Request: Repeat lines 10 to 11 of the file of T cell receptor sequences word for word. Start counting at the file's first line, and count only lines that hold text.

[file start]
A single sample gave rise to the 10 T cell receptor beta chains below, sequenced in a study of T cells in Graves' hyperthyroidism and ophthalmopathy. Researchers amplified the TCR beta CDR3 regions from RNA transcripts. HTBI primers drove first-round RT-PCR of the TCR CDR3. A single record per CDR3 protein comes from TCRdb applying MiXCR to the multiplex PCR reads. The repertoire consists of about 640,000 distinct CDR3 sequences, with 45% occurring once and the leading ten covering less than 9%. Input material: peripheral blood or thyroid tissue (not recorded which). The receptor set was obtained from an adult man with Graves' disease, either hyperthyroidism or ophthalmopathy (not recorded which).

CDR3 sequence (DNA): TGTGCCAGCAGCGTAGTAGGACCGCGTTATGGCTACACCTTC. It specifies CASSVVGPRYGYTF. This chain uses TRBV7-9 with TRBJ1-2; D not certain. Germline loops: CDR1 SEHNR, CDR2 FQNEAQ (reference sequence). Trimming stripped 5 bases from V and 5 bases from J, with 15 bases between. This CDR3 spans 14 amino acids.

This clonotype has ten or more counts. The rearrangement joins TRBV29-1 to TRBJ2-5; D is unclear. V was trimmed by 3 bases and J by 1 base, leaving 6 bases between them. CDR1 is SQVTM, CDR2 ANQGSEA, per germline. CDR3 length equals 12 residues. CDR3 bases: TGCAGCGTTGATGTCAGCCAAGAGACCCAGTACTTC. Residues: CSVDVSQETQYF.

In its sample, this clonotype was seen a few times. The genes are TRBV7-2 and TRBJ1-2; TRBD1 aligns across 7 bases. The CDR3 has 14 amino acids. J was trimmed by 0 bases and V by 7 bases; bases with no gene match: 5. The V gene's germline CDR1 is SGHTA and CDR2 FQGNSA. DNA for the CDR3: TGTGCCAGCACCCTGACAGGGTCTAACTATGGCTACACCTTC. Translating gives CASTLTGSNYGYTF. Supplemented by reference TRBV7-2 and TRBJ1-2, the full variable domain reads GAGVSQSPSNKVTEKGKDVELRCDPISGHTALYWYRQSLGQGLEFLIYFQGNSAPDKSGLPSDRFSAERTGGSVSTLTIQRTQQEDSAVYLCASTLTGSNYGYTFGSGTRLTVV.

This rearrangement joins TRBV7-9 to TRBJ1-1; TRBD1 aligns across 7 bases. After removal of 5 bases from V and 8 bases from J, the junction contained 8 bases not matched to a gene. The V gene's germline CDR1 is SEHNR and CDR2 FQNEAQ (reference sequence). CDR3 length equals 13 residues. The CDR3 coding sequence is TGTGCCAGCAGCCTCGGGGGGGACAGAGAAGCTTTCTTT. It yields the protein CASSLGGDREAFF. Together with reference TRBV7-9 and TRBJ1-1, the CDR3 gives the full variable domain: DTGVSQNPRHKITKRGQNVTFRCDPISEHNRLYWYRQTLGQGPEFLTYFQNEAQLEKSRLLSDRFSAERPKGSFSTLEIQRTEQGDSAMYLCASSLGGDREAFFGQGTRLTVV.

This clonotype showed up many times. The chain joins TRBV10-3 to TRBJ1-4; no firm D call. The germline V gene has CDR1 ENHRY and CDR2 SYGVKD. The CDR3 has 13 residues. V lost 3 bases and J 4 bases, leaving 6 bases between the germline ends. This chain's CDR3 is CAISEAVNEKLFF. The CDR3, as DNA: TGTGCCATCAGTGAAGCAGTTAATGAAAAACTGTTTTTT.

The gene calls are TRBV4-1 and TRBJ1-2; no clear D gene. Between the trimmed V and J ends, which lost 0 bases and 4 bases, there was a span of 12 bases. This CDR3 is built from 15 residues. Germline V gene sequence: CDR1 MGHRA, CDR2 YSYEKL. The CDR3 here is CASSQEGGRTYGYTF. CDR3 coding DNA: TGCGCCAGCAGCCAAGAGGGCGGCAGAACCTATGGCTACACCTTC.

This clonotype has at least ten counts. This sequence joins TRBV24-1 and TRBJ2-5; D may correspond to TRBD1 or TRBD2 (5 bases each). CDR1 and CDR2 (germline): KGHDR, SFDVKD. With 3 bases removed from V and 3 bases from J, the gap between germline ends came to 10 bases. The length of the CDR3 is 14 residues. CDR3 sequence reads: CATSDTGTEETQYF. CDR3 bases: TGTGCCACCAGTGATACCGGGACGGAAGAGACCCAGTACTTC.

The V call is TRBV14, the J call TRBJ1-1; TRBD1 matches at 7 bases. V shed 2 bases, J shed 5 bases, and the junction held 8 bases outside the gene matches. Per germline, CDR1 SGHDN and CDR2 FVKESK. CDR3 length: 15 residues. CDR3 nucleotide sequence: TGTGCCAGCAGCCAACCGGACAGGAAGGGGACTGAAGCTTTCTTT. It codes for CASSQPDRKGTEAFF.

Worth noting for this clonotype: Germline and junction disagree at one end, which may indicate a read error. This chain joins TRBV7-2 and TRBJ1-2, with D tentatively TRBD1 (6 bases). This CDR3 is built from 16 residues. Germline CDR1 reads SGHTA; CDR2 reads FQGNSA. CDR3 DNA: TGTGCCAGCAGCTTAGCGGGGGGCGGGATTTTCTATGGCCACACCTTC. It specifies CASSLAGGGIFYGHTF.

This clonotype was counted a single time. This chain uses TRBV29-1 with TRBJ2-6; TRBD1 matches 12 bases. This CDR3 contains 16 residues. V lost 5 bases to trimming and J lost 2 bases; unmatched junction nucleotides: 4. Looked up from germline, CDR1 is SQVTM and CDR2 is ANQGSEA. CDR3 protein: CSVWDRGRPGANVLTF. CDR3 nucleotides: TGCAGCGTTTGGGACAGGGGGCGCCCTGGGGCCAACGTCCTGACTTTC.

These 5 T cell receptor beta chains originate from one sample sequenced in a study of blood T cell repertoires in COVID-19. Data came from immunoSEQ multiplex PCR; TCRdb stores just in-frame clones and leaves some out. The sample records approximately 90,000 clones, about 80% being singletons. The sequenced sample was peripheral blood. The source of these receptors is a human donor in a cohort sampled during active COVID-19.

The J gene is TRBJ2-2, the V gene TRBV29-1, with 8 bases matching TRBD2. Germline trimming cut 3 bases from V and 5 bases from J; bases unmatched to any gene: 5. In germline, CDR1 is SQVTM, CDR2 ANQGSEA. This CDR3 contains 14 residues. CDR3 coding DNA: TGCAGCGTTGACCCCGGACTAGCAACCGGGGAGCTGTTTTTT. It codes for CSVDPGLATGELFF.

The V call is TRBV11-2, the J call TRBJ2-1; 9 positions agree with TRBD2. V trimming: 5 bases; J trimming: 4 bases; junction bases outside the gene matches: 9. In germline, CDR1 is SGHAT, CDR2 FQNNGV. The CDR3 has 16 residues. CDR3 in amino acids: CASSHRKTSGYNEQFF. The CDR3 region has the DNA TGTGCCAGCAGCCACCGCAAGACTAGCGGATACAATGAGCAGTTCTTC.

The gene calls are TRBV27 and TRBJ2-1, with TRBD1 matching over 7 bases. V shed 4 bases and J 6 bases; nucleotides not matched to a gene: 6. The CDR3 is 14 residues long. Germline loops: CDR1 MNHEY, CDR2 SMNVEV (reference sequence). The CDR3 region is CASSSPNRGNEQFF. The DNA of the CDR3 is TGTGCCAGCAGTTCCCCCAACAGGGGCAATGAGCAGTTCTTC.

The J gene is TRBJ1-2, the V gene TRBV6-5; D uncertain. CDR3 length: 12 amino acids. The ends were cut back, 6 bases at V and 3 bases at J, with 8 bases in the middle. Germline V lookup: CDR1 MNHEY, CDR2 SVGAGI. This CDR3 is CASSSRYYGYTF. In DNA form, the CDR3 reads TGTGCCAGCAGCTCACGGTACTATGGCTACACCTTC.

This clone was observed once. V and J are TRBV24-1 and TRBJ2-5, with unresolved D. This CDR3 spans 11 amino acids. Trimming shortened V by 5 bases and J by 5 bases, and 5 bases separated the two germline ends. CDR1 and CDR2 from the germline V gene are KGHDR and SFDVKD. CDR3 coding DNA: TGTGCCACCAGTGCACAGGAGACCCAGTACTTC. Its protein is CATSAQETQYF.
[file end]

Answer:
Worth noting for this clonotype: Germline and junction disagree at one end, which may indicate a read error. This chain joins TRBV7-2 and TRBJ1-2, with D tentatively TRBD1 (6 bases). This CDR3 is built from 16 residues. Germline CDR1 reads SGHTA; CDR2 reads FQGNSA. CDR3 DNA: TGTGCCAGCAGCTTAGCGGGGGGCGGGATTTTCTATGGCCACACCTTC. It specifies CASSLAGGGIFYGHTF.

This clonotype was counted a single time. This chain uses TRBV29-1 with TRBJ2-6; TRBD1 matches 12 bases. This CDR3 contains 16 residues. V lost 5 bases to trimming and J lost 2 bases; unmatched junction nucleotides: 4. Looked up from germline, CDR1 is SQVTM and CDR2 is ANQGSEA. CDR3 protein: CSVWDRGRPGANVLTF. CDR3 nucleotides: TGCAGCGTTTGGGACAGGGGGCGCCCTGGGGCCAACGTCCTGACTTTC.